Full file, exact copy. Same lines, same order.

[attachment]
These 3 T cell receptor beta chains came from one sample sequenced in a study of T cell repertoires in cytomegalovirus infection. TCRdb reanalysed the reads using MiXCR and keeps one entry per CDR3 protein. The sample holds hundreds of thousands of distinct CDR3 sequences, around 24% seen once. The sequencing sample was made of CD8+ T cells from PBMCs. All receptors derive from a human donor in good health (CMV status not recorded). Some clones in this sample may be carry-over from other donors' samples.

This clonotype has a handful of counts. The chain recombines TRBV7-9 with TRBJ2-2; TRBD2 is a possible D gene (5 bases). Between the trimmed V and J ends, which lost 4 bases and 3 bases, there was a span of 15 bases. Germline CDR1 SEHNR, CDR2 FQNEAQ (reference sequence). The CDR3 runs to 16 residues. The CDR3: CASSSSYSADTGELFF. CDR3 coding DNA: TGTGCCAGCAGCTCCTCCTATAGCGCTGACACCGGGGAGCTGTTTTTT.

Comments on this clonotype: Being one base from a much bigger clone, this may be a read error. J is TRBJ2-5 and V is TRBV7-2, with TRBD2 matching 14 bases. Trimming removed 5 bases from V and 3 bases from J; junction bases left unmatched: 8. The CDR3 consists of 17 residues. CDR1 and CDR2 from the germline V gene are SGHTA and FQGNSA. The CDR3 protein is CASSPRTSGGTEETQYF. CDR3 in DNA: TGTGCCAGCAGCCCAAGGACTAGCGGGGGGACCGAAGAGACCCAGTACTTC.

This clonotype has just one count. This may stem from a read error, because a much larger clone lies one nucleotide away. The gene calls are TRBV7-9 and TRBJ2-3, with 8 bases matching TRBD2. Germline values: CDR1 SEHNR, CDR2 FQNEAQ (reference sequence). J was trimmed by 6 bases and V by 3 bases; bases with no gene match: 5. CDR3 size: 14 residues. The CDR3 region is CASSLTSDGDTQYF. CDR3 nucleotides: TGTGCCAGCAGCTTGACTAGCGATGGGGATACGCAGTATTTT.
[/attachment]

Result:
These 3 T cell receptor beta chains came from one sample sequenced in a study of T cell repertoires in cytomegalovirus infection. TCRdb reanalysed the reads using MiXCR and keeps one entry per CDR3 protein. The sample holds hundreds of thousands of distinct CDR3 sequences, around 24% seen once. The sequencing sample was made of CD8+ T cells from PBMCs. All receptors derive from a human donor in good health (CMV status not recorded). Some clones in this sample may be carry-over from other donors' samples.

This clonotype has a handful of counts. The chain recombines TRBV7-9 with TRBJ2-2; TRBD2 is a possible D gene (5 bases). Between the trimmed V and J ends, which lost 4 bases and 3 bases, there was a span of 15 bases. Germline CDR1 SEHNR, CDR2 FQNEAQ (reference sequence). The CDR3 runs to 16 residues. The CDR3: CASSSSYSADTGELFF. CDR3 coding DNA: TGTGCCAGCAGCTCCTCCTATAGCGCTGACACCGGGGAGCTGTTTTTT.

Comments on this clonotype: Being one base from a much bigger clone, this may be a read error. J is TRBJ2-5 and V is TRBV7-2, with TRBD2 matching 14 bases. Trimming removed 5 bases from V and 3 bases from J; junction bases left unmatched: 8. The CDR3 consists of 17 residues. CDR1 and CDR2 from the germline V gene are SGHTA and FQGNSA. The CDR3 protein is CASSPRTSGGTEETQYF. CDR3 in DNA: TGTGCCAGCAGCCCAAGGACTAGCGGGGGGACCGAAGAGACCCAGTACTTC.

This clonotype has just one count. This may stem from a read error, because a much larger clone lies one nucleotide away. The gene calls are TRBV7-9 and TRBJ2-3, with 8 bases matching TRBD2. Germline values: CDR1 SEHNR, CDR2 FQNEAQ (reference sequence). J was trimmed by 6 bases and V by 3 bases; bases with no gene match: 5. CDR3 size: 14 residues. The CDR3 region is CASSLTSDGDTQYF. CDR3 nucleotides: TGTGCCAGCAGCTTGACTAGCGATGGGGATACGCAGTATTTT.